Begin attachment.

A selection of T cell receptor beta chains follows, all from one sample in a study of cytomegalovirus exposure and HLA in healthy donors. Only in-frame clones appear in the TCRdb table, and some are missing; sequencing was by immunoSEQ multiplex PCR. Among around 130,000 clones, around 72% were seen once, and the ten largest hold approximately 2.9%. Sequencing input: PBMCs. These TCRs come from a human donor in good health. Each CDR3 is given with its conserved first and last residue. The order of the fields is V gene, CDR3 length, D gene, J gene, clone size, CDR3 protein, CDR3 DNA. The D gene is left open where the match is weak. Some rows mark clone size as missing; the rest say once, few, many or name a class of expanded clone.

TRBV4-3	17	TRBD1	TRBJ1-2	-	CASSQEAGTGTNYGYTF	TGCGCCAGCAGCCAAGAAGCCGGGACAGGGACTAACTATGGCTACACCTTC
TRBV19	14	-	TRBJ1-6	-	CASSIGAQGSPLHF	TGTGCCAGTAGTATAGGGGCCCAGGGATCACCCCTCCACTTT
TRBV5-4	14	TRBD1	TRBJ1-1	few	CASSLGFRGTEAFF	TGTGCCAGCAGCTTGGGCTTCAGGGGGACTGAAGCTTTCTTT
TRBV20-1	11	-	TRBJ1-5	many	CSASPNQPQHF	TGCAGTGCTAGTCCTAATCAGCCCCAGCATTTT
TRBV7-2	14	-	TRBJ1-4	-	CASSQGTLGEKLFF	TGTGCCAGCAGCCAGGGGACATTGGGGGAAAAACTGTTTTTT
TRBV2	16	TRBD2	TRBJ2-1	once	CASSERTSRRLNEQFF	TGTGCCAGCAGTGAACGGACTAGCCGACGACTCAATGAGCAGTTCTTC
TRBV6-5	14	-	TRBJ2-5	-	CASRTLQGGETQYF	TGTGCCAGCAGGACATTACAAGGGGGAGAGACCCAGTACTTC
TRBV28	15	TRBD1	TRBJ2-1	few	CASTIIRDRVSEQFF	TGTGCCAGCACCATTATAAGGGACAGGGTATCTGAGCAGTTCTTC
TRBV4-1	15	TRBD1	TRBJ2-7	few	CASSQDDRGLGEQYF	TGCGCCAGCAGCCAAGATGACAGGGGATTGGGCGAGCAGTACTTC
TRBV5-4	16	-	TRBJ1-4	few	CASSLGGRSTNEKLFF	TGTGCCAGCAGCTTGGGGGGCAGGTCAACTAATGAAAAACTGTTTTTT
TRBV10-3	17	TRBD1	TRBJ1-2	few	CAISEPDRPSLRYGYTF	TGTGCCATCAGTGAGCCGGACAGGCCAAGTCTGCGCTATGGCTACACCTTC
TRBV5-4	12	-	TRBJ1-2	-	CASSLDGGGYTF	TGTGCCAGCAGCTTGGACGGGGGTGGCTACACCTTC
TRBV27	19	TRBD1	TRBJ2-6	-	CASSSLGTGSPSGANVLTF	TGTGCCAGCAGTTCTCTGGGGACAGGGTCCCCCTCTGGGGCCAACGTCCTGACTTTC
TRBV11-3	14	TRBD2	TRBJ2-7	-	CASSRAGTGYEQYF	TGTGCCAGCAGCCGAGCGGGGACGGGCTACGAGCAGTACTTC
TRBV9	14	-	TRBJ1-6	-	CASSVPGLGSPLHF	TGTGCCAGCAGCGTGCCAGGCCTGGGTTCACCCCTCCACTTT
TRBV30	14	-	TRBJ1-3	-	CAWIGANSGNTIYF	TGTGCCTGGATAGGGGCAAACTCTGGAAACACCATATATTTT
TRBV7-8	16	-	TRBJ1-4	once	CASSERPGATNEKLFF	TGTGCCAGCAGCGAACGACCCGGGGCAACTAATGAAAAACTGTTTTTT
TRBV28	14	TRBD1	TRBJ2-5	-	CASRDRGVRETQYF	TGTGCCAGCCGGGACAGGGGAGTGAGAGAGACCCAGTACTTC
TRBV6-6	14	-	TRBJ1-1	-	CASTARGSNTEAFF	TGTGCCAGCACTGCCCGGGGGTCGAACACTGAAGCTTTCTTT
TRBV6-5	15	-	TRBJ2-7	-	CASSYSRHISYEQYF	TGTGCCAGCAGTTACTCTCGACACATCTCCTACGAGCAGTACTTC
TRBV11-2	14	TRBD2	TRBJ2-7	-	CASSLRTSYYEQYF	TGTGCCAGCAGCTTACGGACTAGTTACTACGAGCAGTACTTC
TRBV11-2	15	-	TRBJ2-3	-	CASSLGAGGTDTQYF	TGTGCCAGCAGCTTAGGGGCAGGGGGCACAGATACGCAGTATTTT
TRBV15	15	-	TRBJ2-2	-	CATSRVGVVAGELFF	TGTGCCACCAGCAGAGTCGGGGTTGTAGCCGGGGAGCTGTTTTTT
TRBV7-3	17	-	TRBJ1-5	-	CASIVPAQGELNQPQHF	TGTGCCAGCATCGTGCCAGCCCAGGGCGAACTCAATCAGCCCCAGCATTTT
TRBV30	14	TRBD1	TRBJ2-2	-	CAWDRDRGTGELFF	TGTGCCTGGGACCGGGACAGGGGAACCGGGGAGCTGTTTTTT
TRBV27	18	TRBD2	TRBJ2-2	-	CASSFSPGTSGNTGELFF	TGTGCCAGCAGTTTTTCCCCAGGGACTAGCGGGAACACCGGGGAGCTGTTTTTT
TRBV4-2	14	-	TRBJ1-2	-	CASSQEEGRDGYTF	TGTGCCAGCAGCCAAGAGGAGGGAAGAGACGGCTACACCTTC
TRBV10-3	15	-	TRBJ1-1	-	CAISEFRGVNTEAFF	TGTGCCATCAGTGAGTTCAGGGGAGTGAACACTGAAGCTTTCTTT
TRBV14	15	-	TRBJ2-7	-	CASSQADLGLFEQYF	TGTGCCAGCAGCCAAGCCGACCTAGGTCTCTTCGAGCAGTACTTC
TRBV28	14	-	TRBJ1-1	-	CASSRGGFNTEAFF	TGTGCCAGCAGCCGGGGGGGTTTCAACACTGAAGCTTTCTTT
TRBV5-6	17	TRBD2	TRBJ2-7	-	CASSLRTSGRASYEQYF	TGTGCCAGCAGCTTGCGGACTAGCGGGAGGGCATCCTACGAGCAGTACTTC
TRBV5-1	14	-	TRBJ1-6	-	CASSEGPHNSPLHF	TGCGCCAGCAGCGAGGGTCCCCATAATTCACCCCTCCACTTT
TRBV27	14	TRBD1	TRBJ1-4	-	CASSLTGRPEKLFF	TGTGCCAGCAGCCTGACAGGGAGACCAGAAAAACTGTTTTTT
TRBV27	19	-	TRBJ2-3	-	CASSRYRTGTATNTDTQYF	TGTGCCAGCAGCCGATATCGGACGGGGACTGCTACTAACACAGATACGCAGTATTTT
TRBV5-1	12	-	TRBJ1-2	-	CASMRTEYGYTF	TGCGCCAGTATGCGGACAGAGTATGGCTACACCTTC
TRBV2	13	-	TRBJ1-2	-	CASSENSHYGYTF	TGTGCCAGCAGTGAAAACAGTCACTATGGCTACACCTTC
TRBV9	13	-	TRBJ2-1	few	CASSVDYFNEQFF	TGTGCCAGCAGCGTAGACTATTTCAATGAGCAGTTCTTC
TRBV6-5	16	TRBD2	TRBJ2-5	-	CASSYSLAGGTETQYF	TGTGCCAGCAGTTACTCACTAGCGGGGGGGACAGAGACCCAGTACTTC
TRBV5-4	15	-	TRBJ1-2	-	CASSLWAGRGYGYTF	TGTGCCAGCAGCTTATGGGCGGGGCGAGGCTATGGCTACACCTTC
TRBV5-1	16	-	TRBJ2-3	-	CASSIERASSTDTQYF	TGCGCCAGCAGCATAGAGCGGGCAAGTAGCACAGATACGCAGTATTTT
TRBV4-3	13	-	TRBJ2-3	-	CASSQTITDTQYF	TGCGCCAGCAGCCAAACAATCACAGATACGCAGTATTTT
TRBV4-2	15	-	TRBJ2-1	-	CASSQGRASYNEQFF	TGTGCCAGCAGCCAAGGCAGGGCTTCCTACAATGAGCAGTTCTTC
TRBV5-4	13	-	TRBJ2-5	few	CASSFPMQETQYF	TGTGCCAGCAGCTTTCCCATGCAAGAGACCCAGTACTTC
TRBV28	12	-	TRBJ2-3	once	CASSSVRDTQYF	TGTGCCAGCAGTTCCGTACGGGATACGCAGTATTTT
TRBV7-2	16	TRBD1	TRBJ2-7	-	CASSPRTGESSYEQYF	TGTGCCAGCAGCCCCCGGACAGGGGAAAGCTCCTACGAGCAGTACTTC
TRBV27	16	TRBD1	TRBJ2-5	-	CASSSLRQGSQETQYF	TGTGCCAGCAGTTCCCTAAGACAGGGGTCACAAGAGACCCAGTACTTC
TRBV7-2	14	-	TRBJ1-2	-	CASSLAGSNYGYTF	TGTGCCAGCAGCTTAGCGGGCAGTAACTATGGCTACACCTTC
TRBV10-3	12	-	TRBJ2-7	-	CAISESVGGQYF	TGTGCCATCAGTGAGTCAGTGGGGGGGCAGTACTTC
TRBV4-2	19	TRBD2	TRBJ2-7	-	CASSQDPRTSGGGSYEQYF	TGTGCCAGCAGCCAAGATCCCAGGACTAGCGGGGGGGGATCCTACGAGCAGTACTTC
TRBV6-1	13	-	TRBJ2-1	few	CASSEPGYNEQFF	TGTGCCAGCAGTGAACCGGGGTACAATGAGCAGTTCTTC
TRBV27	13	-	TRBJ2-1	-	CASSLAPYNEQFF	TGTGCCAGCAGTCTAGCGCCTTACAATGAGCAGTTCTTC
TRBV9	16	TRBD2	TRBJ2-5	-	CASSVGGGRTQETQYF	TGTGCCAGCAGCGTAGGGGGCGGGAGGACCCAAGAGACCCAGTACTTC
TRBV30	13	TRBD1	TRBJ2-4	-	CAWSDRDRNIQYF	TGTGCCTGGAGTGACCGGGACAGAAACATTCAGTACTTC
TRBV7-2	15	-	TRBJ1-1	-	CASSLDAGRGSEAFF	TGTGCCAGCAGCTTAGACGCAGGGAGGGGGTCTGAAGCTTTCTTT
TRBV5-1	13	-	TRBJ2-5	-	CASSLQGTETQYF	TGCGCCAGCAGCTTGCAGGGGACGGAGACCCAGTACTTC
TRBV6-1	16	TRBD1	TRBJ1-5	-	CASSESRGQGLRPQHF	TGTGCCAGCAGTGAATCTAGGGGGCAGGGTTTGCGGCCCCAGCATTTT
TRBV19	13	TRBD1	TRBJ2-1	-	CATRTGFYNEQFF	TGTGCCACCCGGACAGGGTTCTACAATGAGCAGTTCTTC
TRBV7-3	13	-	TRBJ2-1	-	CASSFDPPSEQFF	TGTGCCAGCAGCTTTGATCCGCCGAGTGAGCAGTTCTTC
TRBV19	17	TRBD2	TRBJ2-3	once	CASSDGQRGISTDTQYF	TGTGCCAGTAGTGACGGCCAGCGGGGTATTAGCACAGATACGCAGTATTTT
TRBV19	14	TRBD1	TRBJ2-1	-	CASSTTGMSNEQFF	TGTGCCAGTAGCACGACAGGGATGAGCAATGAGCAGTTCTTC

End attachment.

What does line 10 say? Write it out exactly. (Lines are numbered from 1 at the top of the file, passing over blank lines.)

TRBV4-1	15	TRBD1	TRBJ2-7	few	CASSQDDRGLGEQYF	TGCGCCAGCAGCCAAGATGACAGGGGATTGGGCGAGCAGTACTTC